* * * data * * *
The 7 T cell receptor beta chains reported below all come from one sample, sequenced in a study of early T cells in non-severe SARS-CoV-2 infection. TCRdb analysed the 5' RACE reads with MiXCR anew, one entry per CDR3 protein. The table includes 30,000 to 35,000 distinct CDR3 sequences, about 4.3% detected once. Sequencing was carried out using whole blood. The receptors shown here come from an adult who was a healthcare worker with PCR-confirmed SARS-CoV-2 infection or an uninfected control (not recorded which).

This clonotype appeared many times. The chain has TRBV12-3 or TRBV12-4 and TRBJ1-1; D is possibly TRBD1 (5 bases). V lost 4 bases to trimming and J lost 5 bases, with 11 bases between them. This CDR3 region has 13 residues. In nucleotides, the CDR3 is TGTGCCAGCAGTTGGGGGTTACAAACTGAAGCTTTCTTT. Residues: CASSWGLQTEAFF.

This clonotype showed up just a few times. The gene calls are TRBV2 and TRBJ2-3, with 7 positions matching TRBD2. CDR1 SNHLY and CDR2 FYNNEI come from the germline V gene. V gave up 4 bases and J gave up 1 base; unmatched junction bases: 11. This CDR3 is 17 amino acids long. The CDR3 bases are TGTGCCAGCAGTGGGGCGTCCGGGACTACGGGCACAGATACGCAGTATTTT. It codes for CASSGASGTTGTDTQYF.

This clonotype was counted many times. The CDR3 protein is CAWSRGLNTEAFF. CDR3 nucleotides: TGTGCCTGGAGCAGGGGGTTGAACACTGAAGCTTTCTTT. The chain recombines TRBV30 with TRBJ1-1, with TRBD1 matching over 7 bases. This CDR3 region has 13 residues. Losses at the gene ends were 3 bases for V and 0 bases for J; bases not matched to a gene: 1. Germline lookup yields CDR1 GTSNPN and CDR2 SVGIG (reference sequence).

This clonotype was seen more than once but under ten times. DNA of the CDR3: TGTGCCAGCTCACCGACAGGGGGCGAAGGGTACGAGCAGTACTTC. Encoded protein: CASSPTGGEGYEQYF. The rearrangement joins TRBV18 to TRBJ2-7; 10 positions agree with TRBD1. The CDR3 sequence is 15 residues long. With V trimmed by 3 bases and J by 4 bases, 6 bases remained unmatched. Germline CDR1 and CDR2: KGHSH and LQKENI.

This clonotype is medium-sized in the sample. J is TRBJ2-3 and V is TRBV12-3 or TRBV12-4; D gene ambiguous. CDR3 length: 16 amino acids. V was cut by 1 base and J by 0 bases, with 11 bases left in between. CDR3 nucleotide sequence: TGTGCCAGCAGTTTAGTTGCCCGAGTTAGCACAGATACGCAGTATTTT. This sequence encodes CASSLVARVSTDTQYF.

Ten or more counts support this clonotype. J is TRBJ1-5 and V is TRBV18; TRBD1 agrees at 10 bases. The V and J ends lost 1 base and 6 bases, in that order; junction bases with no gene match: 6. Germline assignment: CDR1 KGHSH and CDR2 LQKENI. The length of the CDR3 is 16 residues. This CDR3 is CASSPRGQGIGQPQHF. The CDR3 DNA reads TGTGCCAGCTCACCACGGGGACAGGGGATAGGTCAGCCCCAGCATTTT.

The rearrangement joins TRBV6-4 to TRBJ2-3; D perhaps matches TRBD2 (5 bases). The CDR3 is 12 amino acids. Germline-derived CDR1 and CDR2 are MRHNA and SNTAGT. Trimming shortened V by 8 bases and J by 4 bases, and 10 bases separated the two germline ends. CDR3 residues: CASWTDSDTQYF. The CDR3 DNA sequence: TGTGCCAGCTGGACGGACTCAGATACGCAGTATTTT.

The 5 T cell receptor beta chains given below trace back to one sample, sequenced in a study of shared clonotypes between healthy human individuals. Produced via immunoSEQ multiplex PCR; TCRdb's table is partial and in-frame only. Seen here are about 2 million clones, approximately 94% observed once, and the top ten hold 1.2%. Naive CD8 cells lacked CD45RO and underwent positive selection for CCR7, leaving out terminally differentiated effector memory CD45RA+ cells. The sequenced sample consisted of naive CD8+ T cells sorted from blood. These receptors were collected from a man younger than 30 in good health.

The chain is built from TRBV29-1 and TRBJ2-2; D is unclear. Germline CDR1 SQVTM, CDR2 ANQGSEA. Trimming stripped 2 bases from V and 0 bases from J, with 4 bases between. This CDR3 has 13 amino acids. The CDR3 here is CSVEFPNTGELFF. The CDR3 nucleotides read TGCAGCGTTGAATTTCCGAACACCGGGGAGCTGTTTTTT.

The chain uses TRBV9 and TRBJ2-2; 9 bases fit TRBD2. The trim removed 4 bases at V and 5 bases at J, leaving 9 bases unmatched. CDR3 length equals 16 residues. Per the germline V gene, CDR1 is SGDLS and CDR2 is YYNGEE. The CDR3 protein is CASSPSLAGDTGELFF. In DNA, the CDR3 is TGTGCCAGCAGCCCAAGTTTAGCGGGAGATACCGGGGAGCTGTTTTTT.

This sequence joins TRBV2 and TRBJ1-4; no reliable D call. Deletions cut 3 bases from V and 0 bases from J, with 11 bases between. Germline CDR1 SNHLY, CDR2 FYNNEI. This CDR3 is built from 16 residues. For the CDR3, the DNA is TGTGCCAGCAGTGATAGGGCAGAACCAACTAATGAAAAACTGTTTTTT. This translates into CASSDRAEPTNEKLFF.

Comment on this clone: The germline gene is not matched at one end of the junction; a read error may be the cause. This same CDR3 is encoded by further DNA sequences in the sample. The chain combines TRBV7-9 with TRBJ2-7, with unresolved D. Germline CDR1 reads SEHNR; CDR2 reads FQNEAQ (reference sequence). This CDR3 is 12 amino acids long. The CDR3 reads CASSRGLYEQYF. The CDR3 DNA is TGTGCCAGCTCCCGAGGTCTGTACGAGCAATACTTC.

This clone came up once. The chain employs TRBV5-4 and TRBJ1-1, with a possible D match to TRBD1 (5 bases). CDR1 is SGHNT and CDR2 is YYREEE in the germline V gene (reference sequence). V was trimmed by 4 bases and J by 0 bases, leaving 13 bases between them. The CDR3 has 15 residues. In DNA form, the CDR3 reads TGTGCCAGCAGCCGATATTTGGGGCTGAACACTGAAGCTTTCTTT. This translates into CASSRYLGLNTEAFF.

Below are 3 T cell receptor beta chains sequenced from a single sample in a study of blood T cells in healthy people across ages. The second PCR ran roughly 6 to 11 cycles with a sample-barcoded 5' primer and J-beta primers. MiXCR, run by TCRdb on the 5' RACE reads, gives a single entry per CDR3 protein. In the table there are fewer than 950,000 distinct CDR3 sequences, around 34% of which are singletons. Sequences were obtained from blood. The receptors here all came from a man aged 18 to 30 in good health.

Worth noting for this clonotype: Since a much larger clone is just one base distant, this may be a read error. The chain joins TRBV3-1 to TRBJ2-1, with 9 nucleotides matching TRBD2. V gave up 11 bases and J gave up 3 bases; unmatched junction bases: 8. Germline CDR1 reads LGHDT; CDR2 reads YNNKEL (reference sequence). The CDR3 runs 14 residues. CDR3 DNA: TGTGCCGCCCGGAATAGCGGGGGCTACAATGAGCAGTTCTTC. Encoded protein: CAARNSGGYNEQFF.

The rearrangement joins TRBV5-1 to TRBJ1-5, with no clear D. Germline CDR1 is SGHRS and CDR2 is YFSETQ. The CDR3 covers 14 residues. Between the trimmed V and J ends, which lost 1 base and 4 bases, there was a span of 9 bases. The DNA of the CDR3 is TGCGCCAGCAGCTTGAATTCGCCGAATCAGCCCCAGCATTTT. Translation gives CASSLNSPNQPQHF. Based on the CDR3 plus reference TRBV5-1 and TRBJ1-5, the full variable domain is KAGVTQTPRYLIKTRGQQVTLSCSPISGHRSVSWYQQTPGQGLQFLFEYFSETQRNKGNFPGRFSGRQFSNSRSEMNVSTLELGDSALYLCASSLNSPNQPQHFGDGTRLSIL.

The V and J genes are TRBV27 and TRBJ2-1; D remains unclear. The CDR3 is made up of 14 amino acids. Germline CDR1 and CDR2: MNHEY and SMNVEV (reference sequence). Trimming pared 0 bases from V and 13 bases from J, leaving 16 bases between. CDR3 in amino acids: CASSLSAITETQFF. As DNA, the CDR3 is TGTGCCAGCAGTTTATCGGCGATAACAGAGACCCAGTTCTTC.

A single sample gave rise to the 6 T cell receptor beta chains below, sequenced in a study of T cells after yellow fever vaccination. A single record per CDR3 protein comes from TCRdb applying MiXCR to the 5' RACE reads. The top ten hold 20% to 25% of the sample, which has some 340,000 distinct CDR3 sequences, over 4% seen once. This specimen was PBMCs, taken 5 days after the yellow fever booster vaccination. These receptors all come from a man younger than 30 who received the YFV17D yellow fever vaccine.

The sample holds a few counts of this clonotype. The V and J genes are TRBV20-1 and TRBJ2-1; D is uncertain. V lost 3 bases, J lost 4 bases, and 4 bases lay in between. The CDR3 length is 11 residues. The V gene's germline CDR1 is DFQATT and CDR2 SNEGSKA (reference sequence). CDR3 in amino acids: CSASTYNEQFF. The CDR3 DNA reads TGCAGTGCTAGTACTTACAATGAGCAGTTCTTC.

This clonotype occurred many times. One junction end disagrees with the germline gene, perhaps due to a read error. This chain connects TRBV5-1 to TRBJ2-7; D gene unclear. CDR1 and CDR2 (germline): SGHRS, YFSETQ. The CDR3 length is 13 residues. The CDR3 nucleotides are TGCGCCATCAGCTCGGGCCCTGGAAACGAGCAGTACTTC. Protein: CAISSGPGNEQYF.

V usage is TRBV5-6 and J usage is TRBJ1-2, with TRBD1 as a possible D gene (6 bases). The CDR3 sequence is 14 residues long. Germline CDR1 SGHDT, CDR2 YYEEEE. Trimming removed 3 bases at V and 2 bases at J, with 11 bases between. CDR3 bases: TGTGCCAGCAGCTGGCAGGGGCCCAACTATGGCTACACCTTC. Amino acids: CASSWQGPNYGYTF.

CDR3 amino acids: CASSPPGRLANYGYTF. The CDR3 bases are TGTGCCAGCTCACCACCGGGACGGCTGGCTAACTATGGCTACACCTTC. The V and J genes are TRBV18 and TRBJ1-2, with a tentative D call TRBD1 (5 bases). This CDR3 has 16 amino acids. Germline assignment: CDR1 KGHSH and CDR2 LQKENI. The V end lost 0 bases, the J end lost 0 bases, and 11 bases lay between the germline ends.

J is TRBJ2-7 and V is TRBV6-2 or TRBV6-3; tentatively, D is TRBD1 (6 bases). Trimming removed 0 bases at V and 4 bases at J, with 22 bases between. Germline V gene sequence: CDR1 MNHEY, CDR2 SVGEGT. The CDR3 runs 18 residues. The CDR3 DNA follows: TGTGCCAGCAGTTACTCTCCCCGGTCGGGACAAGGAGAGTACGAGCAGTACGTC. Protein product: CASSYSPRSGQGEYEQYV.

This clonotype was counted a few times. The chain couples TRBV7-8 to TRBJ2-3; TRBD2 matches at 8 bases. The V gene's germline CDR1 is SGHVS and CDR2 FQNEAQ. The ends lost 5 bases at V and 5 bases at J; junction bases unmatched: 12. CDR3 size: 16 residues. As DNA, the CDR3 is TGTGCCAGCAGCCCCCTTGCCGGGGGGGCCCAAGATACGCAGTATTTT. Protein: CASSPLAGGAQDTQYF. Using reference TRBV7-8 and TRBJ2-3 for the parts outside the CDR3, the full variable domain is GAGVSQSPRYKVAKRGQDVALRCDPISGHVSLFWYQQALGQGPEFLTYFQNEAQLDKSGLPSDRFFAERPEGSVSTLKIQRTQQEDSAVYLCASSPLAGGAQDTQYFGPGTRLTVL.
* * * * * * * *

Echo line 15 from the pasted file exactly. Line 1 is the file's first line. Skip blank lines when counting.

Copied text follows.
Below are 3 T cell receptor beta chains sequenced from a single sample in a study of blood T cells in healthy people across ages. The second PCR ran roughly 6 to 11 cycles with a sample-barcoded 5' primer and J-beta primers. MiXCR, run by TCRdb on the 5' RACE reads, gives a single entry per CDR3 protein. In the table there are fewer than 950,000 distinct CDR3 sequences, around 34% of which are singletons. Sequences were obtained from blood. The receptors here all came from a man aged 18 to 30 in good health.